Reviewed Mar 29, 2012
Adam Cook’s review:
Film adaptations of much loved stories are fraught with danger, not least when a fanbase is quick to shout about any potential raping of childhood memories. So when it came to the screen interpretation of Where the Wild Things Are (perhaps the most loved of all children’s picture books) the stakes were extremely high. But rather than give it to a safe pair of hands the job of director fell to Spike Jonze, a director seemingly a million miles away from a multi-million dollar child friendly blockbuster. Yet, Jonze’s playful, anarchic style is exactly suited to the material and this surprising marriage has created something genuinely beautiful, bittersweet, charming and magical.
It is not a film for children but rather about them. It’s not that a young audience wouldn’t enjoy the film but it is very much for an older generation looking back at their own childhoods and the sense of wonder and frustration that seemed to continually battle inside each and every one of us. I love the fact Jonze has taken Sendak’s book and discarded everything but the basics of the story. It is a brave thing to do, and at what point of stripping away plot points does the film no longer resemble an adaptation? But this is never a question you ask yourself when watching the film. By removing pivotal scenes, such as the famous forest growing in Max's bedroom, he has freed himself from the source material whilst still being completely true to the spirit of Sendak's work, and it is that spirit that is all important here. Interestingly, if they had kept the aforementioned scene it would have removed the ever present sense of danger that worked so well in the film because it would always reinforce that it is in fact a fantasy world.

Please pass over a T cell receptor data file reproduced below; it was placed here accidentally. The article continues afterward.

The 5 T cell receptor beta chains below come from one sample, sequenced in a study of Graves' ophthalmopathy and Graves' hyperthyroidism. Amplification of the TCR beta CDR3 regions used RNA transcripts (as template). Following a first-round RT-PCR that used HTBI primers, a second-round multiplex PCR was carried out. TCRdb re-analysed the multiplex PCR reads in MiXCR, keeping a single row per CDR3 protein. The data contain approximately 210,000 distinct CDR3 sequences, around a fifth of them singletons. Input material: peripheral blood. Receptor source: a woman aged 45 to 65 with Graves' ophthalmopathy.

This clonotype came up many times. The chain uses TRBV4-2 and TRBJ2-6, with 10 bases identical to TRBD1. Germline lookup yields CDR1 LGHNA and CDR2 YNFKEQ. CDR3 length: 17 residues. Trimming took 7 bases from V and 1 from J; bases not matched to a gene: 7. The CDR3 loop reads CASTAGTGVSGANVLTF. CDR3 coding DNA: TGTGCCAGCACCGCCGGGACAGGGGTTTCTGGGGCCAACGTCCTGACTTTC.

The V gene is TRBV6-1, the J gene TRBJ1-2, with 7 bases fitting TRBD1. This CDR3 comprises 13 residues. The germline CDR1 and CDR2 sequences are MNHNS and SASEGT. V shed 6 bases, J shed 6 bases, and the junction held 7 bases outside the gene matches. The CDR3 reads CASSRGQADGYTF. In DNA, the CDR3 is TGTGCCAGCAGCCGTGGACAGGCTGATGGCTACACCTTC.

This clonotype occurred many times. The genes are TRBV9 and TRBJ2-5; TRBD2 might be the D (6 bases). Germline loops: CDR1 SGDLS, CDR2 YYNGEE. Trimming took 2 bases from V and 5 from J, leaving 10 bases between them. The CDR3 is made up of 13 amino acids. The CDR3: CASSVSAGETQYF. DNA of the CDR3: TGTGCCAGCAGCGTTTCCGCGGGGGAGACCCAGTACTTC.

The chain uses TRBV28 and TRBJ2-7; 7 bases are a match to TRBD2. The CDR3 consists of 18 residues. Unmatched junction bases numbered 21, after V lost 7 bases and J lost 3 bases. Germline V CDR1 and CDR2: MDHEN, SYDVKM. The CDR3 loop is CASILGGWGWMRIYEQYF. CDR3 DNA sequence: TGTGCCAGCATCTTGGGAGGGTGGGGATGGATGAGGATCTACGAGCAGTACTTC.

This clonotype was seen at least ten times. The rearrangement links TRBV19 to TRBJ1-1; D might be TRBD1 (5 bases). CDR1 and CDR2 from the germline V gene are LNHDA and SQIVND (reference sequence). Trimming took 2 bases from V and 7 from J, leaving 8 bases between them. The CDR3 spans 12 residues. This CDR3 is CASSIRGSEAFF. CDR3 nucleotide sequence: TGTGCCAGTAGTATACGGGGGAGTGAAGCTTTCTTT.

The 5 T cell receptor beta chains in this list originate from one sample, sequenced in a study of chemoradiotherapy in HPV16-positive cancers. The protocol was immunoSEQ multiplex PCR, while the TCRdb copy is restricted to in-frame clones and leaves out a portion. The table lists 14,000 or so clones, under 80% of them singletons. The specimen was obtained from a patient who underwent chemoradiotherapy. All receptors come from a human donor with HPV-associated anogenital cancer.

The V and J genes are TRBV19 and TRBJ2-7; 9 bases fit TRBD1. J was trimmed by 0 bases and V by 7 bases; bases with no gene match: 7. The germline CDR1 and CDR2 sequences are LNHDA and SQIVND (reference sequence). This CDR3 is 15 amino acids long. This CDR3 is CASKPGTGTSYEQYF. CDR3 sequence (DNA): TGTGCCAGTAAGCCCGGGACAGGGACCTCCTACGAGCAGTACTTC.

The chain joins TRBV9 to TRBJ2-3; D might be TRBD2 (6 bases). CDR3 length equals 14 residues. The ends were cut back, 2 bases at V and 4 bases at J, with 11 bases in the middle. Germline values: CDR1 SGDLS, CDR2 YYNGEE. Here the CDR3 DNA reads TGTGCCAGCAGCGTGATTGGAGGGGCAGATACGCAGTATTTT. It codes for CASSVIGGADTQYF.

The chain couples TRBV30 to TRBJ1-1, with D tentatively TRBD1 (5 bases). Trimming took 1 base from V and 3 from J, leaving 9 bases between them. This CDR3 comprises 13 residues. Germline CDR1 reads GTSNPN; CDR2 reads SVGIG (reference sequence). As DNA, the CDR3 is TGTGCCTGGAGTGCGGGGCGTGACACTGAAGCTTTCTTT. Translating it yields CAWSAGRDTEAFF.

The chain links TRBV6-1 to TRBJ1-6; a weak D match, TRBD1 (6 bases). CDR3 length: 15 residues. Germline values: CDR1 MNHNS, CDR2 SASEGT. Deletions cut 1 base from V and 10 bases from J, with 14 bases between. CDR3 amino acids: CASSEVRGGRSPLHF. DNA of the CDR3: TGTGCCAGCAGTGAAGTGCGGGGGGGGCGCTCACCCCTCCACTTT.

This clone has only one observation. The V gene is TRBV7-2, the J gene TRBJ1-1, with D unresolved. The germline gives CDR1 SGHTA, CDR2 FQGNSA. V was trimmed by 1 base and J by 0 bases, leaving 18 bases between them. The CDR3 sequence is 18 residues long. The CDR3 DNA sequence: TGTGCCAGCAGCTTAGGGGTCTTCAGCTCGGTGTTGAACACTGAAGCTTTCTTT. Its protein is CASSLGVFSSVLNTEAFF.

In many ways this reminded me of The Company of Wolves or Valerie and Her Week of Wonders in that they deal with the onset of adolescence by subverting aspects of our childhood. It probably shares more in common with Valerie... because both are essentially mood pieces rather than having strong coherent narratives to hold them together, but it also has a child’s logic which is entirely in keeping with the material. I can see why this film won't be liked by all but if you buy into the world that is created it is a truly wonderful experience. Whilst each of the Wild Things represents a side to Max’s personality they never come across as mere projections but as living, conflicted creatures. The film is constantly on the knife edge between fun and danger, much like most child’s play is, where a little incident can escalate into seemingly monumental problems.
This playful-danger juxtaposition is present in the creature designs too. They really are Sendak’s illustrations brought to life and whilst they are soft and cuddly the protruding claws and teeth are a constant reminder of their potential threat. The work done by the Jim Henson Workshop is staggering on this film. The physical performances, along with pitch perfect voice acting, are exceptional and really bring these monsters to life. In the age of CGI it is so refreshing to see practical effects such as these, it makes it so much more grounded and believable and allows Max (a brilliant performance by Max Records) to perform against something that isn’t a just a tennis ball on a stick. Likewise, the cinematography by Lance Acord is breathtaking in its beauty and helped create a fantasy world unlike any other committed to film.
I rarely sing the praises of studios when writing a film review but Warner Brothers must take some credit in letting Jonze complete his vision. Considering the source material and huge sums of money involved you could hardly begrudge the studio for going in a safer direction than they did. But I am incredibly pleased they did have the courage to back Jonze because these sort of big budget films are incredibly rare and should be celebrated and supported when they come along.
Where the Wild Things Are is a once in a generation film and one that manages to beautifully capture the myriad of emotions that childhood evokes.